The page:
In that same report the OHCHR uses “sexual orientation” and “gender identity” as the basis for a whole range of new human rights that UN member states never negotiated or agreed to. Among these new rights the OHCHR includes special protections in criminal law and enforcement for LGBT persons, the de-criminalization of all adult consensual same-sex conduct, and the extension of the benefits of marriage to same sex couples. It is no surprise that so many delegations are completely spooked by the terms. From their perspective inserting these terms in any resolution would be not only absurd from a cultural and social point of view, but from a legal one too.
In fact, one of the principal objections to the terms, is that they are over-broad and undefined. Delegates have repeated multiple times during this GA session, and past GA sessions, that the terms are not objective because they create a category identifiable only by the subjective preferences of individuals. In addition, they complain that identifying one category of persons for special protection from human rights abuses, dilutes the universal character of the obligations of the human rights obligations of UN member states. Moreover, they insist that, given the lack of recognition that SOGI has, the UN system should concentrate its efforts on non-controversial universally recognized rights.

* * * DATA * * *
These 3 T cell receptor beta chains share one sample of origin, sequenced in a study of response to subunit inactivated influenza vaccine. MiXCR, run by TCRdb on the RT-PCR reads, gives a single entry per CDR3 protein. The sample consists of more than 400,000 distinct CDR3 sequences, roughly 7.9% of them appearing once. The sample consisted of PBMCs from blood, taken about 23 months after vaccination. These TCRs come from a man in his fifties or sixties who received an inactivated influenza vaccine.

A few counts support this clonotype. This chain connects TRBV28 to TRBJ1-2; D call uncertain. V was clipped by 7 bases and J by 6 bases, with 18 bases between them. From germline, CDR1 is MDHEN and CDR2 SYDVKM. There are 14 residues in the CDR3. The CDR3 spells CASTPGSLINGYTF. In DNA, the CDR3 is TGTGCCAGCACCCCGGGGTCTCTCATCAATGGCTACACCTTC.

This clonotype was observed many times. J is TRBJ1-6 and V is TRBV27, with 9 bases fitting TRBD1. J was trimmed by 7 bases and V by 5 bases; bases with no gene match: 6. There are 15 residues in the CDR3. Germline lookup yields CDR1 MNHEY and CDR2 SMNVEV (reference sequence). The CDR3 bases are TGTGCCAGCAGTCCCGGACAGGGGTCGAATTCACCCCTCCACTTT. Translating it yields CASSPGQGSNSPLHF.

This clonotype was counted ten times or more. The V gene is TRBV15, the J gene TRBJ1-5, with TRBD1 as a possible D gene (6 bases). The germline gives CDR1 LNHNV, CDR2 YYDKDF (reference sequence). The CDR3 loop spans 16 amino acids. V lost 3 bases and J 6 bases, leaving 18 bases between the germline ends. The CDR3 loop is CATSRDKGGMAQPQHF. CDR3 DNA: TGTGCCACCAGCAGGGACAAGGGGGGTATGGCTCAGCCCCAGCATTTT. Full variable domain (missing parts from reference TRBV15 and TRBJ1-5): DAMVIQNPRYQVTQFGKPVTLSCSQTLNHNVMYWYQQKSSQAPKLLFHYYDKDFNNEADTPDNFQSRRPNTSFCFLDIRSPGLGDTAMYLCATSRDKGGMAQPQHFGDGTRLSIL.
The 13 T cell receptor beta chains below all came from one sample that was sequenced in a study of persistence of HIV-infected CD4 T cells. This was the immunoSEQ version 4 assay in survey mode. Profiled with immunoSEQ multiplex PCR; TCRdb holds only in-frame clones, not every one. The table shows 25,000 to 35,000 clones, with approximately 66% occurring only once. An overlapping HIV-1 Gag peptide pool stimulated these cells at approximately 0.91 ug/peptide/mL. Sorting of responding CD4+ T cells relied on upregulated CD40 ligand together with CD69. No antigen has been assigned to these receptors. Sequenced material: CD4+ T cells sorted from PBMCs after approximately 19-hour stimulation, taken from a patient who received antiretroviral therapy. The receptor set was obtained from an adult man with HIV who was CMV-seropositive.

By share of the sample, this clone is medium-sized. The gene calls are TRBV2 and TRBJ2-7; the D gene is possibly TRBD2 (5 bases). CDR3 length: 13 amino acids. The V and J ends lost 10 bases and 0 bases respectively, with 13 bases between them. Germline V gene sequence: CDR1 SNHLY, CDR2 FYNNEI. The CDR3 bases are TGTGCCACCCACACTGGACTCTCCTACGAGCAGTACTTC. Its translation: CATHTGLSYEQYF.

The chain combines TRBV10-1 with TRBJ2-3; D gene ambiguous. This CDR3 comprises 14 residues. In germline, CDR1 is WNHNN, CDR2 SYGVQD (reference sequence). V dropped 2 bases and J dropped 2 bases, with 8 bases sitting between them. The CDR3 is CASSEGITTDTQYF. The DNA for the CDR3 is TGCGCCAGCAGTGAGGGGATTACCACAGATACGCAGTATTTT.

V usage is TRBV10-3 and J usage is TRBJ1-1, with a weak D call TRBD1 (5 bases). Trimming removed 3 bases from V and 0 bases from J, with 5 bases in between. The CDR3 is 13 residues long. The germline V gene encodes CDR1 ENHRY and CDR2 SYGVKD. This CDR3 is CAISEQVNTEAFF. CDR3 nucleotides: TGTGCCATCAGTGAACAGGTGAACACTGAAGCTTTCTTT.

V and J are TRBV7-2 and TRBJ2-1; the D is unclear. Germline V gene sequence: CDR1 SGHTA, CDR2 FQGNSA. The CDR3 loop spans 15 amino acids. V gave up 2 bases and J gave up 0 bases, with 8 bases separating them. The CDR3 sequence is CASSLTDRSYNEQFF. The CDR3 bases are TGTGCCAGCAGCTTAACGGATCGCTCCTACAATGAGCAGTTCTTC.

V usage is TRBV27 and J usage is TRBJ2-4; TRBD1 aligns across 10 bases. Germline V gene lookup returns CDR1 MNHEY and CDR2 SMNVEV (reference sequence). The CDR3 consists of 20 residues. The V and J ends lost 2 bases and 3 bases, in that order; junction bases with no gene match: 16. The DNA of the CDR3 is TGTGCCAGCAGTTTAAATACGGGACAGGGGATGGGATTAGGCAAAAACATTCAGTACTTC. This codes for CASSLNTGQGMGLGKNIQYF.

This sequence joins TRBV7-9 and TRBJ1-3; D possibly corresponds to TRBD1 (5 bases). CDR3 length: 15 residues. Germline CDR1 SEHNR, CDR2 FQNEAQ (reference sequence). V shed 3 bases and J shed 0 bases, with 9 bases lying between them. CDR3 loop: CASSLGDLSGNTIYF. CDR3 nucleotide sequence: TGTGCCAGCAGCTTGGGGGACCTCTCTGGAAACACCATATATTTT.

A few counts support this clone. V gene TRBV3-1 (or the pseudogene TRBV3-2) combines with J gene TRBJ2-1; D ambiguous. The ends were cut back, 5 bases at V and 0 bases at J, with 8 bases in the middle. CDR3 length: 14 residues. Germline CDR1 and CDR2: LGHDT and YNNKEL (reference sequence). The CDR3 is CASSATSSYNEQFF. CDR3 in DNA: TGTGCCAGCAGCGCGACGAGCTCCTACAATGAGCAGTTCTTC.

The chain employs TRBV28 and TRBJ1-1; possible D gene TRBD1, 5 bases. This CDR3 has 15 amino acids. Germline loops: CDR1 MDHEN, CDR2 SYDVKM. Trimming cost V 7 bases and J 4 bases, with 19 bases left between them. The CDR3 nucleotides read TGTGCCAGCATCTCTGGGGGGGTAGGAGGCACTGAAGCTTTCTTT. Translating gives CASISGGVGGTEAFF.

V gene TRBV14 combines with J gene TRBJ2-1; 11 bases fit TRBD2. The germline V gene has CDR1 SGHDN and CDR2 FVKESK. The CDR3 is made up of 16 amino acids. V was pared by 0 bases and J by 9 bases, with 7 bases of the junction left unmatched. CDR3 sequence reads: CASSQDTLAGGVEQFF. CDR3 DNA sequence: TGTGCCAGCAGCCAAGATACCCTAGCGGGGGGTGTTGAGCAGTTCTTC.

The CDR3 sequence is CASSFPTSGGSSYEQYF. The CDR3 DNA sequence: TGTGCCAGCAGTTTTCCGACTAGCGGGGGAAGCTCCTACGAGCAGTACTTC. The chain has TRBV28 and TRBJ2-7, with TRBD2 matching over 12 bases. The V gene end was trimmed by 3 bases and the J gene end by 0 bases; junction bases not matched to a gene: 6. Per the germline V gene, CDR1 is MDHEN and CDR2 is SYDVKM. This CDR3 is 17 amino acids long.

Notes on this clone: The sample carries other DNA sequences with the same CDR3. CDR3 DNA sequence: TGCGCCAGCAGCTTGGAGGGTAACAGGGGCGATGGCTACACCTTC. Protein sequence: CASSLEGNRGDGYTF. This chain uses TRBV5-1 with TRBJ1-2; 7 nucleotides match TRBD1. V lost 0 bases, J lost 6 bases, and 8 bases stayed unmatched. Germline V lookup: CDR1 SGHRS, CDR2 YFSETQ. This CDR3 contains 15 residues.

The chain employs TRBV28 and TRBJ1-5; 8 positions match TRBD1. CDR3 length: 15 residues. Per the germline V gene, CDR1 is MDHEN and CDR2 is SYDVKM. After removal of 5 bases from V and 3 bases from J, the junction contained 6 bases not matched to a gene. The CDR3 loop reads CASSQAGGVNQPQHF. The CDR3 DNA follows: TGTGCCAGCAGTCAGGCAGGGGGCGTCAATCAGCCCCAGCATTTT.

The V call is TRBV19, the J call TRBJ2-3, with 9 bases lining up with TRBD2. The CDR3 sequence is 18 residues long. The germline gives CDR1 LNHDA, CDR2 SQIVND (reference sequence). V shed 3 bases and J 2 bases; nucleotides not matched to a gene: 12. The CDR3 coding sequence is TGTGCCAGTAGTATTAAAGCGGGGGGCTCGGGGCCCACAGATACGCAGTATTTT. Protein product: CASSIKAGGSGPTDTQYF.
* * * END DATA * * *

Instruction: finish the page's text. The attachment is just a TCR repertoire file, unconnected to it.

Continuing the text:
Interestingly, during the present session of the General Assembly, last month the African Group, CARICOM, and the Arab Group, all reprimanded the High Commissioner for Human Rights for her efforts to push LGBT Rights on UN member states. The Arab group especially, hoped that such a wide coalition would be sufficient to defeat the term as “sexual orientation” had been in 201o. But the African Group and CARICOM were unable to agree on excluding the controversial terms from the resolution on extrajudicial killings. Delegates from the African Group scrambled to and fro before the resolution was discussed yesterday afternoon, trying to find the same agreement that led to the deletion of the term in 2010. In the end they could not, and while some African countries voted and made statements against the new terms, many abstained from voting on the amendment deleting SOGI.